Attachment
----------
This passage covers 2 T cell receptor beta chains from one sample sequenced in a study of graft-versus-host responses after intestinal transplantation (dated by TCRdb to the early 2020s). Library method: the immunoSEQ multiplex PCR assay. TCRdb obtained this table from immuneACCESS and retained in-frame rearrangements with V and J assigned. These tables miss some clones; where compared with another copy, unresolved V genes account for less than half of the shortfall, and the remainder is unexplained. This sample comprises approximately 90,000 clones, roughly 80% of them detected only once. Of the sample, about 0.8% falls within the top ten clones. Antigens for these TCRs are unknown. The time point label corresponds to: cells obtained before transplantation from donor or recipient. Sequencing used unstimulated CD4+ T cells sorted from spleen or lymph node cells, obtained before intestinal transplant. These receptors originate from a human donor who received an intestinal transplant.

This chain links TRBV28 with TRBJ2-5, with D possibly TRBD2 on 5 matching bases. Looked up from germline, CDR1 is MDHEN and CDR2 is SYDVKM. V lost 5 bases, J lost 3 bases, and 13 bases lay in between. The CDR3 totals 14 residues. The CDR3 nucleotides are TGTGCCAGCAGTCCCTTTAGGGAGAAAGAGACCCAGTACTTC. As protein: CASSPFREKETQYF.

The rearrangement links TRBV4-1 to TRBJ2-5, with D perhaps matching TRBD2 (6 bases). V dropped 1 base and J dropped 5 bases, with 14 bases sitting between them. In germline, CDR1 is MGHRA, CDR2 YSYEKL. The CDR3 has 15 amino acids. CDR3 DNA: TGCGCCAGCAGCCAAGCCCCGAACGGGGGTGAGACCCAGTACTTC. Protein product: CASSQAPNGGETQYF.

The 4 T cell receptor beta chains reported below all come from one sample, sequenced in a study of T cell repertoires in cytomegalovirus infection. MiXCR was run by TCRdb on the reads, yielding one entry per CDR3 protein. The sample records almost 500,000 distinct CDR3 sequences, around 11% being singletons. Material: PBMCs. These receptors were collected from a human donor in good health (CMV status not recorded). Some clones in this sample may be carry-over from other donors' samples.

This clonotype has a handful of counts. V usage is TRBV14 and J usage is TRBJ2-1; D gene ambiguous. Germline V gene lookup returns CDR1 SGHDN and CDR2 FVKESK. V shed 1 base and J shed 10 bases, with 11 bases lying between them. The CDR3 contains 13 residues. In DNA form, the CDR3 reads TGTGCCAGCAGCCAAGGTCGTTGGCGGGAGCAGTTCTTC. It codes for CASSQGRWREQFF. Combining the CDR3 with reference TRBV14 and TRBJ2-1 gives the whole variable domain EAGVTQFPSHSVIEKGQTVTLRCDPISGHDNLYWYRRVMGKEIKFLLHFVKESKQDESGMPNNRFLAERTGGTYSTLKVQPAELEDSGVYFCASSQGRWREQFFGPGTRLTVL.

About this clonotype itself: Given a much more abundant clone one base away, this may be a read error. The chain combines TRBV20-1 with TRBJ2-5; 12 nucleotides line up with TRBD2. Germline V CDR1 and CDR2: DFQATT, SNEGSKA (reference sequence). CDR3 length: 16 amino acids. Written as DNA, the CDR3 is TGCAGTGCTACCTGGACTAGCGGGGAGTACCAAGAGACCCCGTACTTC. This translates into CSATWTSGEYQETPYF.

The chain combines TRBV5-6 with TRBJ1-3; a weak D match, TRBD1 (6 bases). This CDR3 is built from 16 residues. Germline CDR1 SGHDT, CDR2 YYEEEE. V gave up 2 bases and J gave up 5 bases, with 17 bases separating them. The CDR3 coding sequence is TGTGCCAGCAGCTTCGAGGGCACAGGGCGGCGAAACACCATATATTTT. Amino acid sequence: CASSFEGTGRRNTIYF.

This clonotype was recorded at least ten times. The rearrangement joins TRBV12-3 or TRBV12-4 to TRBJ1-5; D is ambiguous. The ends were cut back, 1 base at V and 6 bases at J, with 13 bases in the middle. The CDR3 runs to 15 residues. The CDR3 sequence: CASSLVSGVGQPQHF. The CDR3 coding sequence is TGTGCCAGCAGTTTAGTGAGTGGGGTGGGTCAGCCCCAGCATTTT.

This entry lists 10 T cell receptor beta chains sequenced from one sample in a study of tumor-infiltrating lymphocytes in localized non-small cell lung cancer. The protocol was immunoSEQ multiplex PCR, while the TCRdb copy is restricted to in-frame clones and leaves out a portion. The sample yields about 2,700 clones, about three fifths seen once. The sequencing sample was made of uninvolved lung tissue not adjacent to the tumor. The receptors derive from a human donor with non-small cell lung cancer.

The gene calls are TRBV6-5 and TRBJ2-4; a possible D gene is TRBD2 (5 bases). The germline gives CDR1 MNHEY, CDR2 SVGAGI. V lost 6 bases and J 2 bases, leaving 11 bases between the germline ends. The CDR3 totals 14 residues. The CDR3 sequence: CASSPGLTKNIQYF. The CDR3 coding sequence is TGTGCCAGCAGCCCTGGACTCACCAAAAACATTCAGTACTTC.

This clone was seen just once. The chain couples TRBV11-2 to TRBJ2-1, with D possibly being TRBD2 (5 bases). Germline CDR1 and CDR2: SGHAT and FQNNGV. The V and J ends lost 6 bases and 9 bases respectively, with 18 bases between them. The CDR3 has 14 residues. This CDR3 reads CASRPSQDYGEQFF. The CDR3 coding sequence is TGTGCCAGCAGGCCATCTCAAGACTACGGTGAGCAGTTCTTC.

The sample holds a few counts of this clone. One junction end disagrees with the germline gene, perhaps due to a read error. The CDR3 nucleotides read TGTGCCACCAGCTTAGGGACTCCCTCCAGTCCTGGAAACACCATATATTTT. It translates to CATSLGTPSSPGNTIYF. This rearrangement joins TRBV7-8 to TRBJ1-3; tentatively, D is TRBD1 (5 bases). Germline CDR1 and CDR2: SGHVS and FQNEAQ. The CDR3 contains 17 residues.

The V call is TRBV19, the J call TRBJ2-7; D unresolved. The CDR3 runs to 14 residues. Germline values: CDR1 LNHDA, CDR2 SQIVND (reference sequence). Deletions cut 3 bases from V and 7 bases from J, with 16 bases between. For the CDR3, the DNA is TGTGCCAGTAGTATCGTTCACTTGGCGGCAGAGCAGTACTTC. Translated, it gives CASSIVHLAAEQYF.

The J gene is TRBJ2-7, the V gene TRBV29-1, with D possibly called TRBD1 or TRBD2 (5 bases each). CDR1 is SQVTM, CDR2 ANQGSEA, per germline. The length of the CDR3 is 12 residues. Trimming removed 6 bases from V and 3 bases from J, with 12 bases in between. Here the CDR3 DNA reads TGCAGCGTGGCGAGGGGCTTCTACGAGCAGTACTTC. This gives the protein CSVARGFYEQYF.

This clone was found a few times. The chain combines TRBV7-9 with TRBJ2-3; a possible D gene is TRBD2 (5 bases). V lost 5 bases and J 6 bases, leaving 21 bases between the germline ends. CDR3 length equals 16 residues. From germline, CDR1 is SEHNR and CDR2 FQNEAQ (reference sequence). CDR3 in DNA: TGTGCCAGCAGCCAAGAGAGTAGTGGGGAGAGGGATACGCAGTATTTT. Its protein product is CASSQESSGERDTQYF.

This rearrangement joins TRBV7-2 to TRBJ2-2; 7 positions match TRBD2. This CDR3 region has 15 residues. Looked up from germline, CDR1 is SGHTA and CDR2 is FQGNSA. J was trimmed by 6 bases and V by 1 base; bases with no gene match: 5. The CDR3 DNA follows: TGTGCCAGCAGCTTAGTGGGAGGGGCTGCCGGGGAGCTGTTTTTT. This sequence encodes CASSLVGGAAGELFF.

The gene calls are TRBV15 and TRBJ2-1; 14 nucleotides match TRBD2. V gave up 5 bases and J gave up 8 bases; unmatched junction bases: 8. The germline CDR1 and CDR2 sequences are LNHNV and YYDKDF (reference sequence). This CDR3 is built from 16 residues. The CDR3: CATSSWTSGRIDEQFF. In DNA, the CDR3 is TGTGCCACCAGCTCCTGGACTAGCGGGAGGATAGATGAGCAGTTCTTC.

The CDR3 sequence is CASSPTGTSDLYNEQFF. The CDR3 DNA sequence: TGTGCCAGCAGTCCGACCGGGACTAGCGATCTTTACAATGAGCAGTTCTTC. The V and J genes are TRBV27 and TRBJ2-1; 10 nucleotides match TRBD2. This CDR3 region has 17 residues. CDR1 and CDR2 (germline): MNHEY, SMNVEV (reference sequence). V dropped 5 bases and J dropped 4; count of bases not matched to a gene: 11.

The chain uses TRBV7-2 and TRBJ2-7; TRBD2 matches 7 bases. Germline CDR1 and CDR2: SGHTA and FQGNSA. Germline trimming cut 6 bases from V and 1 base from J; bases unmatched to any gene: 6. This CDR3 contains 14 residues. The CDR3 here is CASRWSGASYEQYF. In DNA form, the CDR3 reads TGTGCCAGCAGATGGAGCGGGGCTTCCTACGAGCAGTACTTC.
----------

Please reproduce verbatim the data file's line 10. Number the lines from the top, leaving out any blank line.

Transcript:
The gene calls are TRBV6-5 and TRBJ2-4; a possible D gene is TRBD2 (5 bases). The germline gives CDR1 MNHEY, CDR2 SVGAGI. V lost 6 bases and J 2 bases, leaving 11 bases between the germline ends. The CDR3 totals 14 residues. The CDR3 sequence: CASSPGLTKNIQYF. The CDR3 coding sequence is TGTGCCAGCAGCCCTGGACTCACCAAAAACATTCAGTACTTC.